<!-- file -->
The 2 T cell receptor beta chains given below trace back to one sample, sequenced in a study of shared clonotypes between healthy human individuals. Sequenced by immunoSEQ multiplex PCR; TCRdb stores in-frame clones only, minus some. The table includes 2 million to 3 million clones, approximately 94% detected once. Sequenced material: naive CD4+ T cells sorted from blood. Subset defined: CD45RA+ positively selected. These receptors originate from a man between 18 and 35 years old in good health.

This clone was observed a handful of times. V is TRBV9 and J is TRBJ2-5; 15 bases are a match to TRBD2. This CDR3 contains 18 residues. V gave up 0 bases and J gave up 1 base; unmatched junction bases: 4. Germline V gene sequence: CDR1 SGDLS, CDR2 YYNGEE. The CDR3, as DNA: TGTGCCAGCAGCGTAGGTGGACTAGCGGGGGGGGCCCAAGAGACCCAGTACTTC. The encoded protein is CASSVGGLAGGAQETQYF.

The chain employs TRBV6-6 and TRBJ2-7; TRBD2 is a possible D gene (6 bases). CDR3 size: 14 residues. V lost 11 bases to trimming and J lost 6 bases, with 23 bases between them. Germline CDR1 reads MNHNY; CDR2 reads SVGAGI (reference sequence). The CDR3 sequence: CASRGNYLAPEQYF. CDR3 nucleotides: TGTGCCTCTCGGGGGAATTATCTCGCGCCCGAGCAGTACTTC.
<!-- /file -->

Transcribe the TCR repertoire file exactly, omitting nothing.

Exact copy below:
The 2 T cell receptor beta chains given below trace back to one sample, sequenced in a study of shared clonotypes between healthy human individuals. Sequenced by immunoSEQ multiplex PCR; TCRdb stores in-frame clones only, minus some. The table includes 2 million to 3 million clones, approximately 94% detected once. Sequenced material: naive CD4+ T cells sorted from blood. Subset defined: CD45RA+ positively selected. These receptors originate from a man between 18 and 35 years old in good health.

This clone was observed a handful of times. V is TRBV9 and J is TRBJ2-5; 15 bases are a match to TRBD2. This CDR3 contains 18 residues. V gave up 0 bases and J gave up 1 base; unmatched junction bases: 4. Germline V gene sequence: CDR1 SGDLS, CDR2 YYNGEE. The CDR3, as DNA: TGTGCCAGCAGCGTAGGTGGACTAGCGGGGGGGGCCCAAGAGACCCAGTACTTC. The encoded protein is CASSVGGLAGGAQETQYF.

The chain employs TRBV6-6 and TRBJ2-7; TRBD2 is a possible D gene (6 bases). CDR3 size: 14 residues. V lost 11 bases to trimming and J lost 6 bases, with 23 bases between them. Germline CDR1 reads MNHNY; CDR2 reads SVGAGI (reference sequence). The CDR3 sequence: CASRGNYLAPEQYF. CDR3 nucleotides: TGTGCCTCTCGGGGGAATTATCTCGCGCCCGAGCAGTACTTC.